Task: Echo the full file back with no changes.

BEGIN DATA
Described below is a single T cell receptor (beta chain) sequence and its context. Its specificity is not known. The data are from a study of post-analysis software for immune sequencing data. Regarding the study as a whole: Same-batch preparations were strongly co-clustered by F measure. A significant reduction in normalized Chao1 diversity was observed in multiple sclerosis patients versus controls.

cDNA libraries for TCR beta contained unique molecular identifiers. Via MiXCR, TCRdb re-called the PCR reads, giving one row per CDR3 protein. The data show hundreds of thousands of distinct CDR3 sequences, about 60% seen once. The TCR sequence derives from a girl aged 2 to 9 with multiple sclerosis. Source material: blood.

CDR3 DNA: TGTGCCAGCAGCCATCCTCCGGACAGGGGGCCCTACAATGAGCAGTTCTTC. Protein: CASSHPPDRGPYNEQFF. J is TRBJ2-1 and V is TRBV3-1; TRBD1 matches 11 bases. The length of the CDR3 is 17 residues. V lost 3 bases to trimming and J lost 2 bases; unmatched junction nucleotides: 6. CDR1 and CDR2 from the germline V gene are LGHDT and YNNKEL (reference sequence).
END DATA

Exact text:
Described below is a single T cell receptor (beta chain) sequence and its context. Its specificity is not known. The data are from a study of post-analysis software for immune sequencing data. Regarding the study as a whole: Same-batch preparations were strongly co-clustered by F measure. A significant reduction in normalized Chao1 diversity was observed in multiple sclerosis patients versus controls.

cDNA libraries for TCR beta contained unique molecular identifiers. Via MiXCR, TCRdb re-called the PCR reads, giving one row per CDR3 protein. The data show hundreds of thousands of distinct CDR3 sequences, about 60% seen once. The TCR sequence derives from a girl aged 2 to 9 with multiple sclerosis. Source material: blood.

CDR3 DNA: TGTGCCAGCAGCCATCCTCCGGACAGGGGGCCCTACAATGAGCAGTTCTTC. Protein: CASSHPPDRGPYNEQFF. J is TRBJ2-1 and V is TRBV3-1; TRBD1 matches 11 bases. The length of the CDR3 is 17 residues. V lost 3 bases to trimming and J lost 2 bases; unmatched junction nucleotides: 6. CDR1 and CDR2 from the germline V gene are LGHDT and YNNKEL (reference sequence).